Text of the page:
RMS Titanic—salvaging rights may be up for grabs as company declares bankruptcy
In 1912, the RMS Titanic struck an iceberg and sank on its Maiden Voyage from England, resulting in the death of more than 1,500 of its 2,224 passengers. The sunken ship laid undisturbed on the ocean floor until 1985, when it was located by divers from a Franco-American expedition. Numerous artifacts have since been recovered from the Titanic, many by the firm RMS Titanic Inc., a subsidiary of Premier Exhibitions Inc., which sponsors exhibits around the world and a permanent display in Las Vegas, Nevada.
In 2001, UNESCO adopted the Convention for the Protection of Underwater Heritage, which covers all sites containing evidence of human existence that have been under water for more than 100 years. The Convention went into effect in 2009 after a sufficient number of state parties became signatories to it. The Convention is particularly important for sites such as the sunken Titanic that lie in international waters. More so now that Premier Exhibitions Inc. has declared bankruptcy and is auctioning thousands of artifacts in its possession, leading some to fear the underwater site may be looted, given its remote location is difficult to guard or monitor. (Photo of the RMS Titanic in 1912 is in the public domain.)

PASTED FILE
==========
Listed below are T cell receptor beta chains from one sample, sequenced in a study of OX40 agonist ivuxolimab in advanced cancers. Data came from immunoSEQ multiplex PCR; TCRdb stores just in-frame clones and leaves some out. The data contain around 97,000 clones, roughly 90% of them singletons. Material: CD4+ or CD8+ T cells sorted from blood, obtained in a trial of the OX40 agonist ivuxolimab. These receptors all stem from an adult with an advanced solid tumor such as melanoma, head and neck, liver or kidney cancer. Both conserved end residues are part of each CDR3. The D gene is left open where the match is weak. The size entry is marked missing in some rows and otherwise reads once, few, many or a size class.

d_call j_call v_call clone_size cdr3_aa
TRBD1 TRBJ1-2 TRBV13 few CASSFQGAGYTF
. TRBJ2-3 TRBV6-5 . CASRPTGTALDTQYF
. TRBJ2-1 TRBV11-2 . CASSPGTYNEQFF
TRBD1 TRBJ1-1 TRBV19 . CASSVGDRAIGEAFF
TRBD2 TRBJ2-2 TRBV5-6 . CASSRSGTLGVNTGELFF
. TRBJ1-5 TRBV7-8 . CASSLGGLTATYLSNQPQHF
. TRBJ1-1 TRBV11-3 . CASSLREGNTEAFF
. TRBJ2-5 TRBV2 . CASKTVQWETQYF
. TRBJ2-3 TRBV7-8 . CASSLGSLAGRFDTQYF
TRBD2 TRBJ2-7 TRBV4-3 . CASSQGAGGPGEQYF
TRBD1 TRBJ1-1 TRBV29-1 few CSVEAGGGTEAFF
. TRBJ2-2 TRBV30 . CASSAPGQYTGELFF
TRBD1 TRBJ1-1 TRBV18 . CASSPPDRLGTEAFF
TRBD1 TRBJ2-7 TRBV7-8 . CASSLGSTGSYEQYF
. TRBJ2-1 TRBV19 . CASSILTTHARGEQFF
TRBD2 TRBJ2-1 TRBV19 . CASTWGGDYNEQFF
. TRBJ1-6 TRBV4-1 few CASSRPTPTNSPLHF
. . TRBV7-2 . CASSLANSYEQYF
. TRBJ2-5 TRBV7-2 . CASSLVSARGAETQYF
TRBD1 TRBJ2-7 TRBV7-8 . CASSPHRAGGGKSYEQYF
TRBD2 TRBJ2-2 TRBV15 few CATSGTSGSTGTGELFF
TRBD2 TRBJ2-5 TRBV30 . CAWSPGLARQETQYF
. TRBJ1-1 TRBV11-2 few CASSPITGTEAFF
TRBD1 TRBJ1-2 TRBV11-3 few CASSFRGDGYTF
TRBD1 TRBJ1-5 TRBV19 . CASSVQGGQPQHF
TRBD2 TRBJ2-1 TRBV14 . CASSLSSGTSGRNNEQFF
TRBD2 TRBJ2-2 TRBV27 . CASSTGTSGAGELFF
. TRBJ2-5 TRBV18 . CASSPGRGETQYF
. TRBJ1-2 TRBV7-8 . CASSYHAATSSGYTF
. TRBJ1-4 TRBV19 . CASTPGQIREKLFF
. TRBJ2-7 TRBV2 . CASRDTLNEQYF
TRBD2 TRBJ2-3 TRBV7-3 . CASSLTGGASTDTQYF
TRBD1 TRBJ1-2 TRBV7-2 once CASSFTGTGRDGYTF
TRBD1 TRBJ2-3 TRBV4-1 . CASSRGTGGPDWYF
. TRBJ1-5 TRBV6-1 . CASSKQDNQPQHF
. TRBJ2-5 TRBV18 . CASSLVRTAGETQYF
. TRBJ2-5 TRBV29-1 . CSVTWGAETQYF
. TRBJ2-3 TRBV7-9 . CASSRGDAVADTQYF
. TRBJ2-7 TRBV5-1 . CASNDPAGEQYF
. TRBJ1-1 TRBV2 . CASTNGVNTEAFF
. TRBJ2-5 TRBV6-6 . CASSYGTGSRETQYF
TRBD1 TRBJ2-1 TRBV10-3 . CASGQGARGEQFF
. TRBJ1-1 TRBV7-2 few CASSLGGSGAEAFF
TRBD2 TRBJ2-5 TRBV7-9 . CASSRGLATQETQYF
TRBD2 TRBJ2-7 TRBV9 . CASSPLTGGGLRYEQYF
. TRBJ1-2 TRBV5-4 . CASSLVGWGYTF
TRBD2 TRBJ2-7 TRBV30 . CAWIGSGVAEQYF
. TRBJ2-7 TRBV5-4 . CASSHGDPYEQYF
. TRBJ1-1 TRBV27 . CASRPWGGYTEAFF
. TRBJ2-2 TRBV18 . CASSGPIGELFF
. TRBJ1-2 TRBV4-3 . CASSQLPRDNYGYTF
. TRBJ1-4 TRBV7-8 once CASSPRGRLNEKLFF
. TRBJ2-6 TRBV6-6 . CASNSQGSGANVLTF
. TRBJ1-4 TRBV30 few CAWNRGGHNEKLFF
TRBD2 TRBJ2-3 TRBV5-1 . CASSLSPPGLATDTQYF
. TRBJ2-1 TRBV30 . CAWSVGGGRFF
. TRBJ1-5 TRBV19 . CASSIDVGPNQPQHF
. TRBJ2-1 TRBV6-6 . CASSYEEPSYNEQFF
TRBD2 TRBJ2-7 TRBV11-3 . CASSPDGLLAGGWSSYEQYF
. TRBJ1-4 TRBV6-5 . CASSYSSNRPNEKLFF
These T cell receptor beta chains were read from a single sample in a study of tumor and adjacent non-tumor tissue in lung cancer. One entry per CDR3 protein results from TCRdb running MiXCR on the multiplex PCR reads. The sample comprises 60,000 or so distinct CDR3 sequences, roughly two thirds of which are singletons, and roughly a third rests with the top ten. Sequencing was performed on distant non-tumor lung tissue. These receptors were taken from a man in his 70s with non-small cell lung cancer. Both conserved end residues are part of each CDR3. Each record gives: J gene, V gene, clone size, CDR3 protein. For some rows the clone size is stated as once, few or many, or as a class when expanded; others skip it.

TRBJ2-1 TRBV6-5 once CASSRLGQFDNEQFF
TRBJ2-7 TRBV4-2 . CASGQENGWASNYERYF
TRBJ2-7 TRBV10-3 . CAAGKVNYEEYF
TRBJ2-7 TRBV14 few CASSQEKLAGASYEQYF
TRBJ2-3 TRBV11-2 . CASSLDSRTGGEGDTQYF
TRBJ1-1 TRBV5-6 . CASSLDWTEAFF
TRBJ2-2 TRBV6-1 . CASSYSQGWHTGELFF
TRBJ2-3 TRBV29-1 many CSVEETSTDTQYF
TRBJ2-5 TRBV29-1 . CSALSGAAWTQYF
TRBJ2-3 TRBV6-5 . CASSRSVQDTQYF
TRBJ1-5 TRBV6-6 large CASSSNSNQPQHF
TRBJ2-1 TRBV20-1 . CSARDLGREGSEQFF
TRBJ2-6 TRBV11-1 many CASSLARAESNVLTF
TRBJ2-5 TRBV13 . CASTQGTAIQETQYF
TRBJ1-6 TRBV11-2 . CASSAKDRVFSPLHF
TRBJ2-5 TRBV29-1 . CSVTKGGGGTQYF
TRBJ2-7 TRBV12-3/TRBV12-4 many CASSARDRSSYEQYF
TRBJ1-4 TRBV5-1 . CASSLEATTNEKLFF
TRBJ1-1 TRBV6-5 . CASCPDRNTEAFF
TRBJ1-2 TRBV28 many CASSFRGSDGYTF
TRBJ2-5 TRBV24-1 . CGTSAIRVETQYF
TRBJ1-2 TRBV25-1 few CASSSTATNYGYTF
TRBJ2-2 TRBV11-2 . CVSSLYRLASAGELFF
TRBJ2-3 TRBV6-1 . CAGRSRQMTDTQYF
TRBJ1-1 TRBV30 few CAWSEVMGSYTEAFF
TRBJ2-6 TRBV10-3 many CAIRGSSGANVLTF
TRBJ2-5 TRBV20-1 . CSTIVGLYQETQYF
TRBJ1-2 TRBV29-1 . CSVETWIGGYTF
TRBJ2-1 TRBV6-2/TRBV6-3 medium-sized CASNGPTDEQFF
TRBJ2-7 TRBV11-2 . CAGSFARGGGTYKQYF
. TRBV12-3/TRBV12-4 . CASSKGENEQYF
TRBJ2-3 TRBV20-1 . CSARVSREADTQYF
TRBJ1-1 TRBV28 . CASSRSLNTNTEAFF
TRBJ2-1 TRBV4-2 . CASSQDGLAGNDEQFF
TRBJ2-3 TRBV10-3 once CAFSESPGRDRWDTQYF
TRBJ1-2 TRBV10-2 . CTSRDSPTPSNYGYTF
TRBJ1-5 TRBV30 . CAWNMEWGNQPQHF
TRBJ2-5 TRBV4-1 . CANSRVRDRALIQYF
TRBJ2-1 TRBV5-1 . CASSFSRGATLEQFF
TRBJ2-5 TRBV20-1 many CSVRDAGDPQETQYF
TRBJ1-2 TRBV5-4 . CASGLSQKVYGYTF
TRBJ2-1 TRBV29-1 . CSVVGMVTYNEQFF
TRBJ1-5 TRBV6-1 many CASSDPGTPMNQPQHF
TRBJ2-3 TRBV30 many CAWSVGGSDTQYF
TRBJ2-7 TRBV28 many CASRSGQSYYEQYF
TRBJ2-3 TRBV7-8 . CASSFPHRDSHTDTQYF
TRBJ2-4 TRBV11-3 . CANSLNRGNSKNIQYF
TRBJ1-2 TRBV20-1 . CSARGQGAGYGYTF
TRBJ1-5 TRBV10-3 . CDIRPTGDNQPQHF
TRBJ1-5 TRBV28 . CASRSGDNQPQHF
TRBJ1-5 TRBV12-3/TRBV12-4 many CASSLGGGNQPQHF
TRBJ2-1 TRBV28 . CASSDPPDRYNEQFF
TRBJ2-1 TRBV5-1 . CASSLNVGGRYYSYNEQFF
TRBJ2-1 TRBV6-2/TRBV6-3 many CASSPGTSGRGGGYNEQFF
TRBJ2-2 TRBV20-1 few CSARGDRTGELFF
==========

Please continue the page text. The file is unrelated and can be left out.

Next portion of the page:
By Peter Walker
July 3, 2017